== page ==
DESIGN TIP #6: Play with color.
The soft gray foliage of Russian sage makes a nice background for the pastel pink and yellow daylily (above).
Bold colors catch the eye in this grouping of red monarda, purple delphinium, and yellow coreopsis (below).
I'm off to the garden to move a few of my perennials.
Until next time, happy gardening!
- Tracy Hankwitz
Store Manager of
Burlington Garden Center
Do you want to know the secret for yummy baked goods?Homemade vanilla extract. It's easy to make and so worth the wait.
Cut two vanilla beans into thirds and place them in an airtight bottle or jar. We love these sealed, vintage-looking bottles that are perfect for this project (and available here at BGC.)
Fill the bottle with vodka, seal, and place in a cool, dry place for at least 4 months. Enjoy!
Don't you just love befores and afters?
Take a look at this 'before' photo:
After talking with the homeowner, we came up with three options for that corner:
White 'Bobo' hydrangeas, blue fescue grasses, and requested red geraniums create a patriotic garden surrounding the flagpole.
In this design, Japanese willow (Salix 'Hakuro Nishiki') takes center stage and softens the brick corner.
Three clumps of Feather Reed grass (Calamagrostis 'Karl Foerster') add movement and will provide a great look into the fall with 'Autumn Joy' sedum.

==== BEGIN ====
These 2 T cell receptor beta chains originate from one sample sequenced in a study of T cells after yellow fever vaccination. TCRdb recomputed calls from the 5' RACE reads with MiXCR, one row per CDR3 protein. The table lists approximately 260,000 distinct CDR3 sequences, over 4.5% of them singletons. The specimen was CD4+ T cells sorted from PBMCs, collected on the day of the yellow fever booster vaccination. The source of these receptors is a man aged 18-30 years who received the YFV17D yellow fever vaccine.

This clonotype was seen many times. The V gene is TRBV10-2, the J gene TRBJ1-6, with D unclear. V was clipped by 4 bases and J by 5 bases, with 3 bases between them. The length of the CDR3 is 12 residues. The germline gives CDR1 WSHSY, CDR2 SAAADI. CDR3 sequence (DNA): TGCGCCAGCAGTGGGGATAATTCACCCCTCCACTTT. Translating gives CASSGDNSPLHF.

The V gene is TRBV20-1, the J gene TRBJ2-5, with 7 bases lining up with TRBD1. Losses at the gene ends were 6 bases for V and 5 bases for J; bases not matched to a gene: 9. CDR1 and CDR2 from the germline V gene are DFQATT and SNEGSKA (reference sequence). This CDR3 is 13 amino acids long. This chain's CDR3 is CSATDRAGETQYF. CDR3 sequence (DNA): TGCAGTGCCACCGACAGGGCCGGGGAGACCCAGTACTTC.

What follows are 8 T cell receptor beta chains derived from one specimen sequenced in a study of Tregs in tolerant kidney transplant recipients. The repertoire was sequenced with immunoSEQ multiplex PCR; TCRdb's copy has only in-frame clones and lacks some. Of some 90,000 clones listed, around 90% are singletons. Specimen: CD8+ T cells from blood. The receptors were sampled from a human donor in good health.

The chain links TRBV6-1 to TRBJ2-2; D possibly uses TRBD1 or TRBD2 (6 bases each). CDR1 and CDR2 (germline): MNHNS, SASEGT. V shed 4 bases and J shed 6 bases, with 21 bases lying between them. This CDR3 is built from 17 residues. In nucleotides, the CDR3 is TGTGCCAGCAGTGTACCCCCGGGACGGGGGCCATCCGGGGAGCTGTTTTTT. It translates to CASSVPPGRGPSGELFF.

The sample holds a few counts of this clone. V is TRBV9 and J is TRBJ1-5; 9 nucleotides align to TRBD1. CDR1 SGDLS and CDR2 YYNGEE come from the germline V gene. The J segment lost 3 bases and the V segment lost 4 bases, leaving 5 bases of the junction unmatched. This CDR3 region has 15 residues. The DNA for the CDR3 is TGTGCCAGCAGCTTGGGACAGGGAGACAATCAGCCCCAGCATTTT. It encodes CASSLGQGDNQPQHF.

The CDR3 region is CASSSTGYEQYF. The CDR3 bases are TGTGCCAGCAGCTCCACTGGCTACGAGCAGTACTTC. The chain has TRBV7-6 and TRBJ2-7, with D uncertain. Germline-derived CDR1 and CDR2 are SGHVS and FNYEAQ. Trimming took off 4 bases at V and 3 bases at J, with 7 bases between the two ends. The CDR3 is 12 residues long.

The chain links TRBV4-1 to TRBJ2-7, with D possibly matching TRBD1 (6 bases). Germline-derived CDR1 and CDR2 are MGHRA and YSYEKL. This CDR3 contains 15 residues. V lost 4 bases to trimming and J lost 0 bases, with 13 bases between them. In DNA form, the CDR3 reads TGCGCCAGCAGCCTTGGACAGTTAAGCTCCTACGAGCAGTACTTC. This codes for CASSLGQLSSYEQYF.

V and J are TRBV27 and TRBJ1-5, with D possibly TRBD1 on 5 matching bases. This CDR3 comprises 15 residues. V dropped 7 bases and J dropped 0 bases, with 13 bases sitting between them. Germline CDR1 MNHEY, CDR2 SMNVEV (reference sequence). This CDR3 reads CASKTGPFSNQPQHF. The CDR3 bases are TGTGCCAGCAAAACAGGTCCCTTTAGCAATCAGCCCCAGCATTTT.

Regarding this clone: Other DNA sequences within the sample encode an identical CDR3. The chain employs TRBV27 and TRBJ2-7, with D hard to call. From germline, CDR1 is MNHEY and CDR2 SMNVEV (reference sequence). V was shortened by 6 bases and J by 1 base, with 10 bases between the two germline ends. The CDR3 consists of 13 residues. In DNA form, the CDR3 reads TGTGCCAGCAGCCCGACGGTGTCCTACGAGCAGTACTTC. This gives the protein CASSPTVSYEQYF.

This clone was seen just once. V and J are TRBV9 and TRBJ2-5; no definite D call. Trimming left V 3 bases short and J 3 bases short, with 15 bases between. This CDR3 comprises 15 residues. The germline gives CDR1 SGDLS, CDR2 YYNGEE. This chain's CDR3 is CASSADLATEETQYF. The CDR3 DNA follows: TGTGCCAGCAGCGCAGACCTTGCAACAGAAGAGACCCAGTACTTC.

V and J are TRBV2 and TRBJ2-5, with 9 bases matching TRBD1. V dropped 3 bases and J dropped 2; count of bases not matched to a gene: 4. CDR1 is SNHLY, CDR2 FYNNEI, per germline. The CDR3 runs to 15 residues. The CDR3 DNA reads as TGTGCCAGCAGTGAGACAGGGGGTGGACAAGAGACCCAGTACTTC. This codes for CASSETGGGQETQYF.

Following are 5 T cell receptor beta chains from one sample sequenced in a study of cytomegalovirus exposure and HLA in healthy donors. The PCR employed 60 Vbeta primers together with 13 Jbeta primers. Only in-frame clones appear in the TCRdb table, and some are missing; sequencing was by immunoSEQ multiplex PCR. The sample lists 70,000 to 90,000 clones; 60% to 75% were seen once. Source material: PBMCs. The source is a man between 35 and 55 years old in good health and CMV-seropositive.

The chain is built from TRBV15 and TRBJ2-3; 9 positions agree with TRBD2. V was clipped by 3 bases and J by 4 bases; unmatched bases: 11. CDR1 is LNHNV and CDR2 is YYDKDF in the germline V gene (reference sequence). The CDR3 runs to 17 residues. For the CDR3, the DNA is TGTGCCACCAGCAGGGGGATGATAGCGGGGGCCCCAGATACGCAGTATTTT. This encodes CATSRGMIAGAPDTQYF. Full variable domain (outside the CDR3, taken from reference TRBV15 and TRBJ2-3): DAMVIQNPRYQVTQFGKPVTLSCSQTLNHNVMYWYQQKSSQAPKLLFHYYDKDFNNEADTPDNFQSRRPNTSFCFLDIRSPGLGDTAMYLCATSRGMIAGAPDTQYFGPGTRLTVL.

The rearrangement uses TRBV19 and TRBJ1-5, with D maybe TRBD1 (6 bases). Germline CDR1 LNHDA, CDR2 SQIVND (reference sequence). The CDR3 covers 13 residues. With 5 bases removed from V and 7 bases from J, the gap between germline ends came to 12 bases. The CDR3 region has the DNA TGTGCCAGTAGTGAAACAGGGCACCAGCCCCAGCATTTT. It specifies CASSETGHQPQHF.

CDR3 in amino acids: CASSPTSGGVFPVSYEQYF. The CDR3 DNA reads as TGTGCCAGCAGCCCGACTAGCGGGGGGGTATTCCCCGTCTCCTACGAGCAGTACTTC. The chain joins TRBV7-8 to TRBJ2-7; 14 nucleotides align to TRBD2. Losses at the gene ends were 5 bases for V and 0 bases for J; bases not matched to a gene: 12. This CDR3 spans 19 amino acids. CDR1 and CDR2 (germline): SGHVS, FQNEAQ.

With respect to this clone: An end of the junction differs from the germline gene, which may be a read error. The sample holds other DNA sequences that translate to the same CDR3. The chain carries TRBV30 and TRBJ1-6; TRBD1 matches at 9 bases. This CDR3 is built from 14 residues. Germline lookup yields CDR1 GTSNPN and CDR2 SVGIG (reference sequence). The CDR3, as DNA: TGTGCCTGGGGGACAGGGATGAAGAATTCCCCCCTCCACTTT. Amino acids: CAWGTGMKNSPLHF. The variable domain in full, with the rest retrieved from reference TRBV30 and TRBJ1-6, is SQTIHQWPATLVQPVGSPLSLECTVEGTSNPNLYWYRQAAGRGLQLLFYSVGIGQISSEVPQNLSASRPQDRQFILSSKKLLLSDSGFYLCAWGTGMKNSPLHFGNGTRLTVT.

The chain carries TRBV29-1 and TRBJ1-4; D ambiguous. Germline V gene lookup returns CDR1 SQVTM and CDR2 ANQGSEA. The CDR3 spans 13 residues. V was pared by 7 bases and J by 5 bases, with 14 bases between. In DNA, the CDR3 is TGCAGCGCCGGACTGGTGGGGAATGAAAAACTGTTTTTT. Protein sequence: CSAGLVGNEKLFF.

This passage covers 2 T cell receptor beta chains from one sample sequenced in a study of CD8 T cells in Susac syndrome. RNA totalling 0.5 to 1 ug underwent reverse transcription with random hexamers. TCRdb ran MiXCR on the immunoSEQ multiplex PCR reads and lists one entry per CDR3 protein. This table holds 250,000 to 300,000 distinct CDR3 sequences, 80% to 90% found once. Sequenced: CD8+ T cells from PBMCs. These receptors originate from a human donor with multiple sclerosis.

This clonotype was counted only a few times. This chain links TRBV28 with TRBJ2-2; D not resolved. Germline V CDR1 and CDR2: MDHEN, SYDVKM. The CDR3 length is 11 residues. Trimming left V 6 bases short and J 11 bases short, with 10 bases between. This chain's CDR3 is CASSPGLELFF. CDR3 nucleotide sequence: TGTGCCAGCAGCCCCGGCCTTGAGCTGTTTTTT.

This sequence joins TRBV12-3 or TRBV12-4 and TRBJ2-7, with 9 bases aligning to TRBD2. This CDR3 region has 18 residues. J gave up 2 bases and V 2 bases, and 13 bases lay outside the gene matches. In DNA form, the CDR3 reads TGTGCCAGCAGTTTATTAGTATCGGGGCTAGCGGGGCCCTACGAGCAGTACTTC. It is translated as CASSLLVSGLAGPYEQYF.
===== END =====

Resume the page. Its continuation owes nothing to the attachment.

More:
This is an example of our NEW landscape design service's 'Quick Pic' option. If you are ready to spruce up your yard but not sure what to plant, we'd love to talk to you about the possibilities and design a plan for you to plant. Stop in or give us a call at 262.763.2153. Ask for Belinda or Tracy. Learn more here.
Need some privacy in your backyard, but aren't excited about utilizing the traditional privet, boxwood or arborvitae? Why not try planting a hydrangea hedge.
There are two wonderful varieties of panicle hydrangeas (cone-shaped blooms) that reach 6'-8' x 6'-8' wide, making them ideal for a privacy hedge. Limelight hydrangea (Hydrangea paniculata 'Limelight') has green blooms on old wood that fade to pink and is adaptable to various soil types. The Quick Fire hydrangea (Hydrangea paniculata 'Quick Fire') has white blooms on new wood that transition to a deep pink, and is the first panicle hydrangea to bloom each summer.
Looking for some privacy for a patio or pool area? Why not try either a Tickled Pink hydrangea (Hydrangea paniculata 'HYPMAD II') or a White Diamonds hydrangea (Hydrangea paniculata 'HYPMAD I'). At 4'-5' x 5'-6' wide, both are the perfect height for this type of landscape application. The curved petals on the blooms of Tickled Pink start out white and change to pink for a lace-like appearance, while White Diamonds start out white and fade to a pale pink.
Utilizing hydrangeas for privacy not only provides you with the necessary screening, but you also can enjoy cut flowers from mid-summer to fall. Leaving the blooms intact until spring also adds some "winter interest" to your landscape.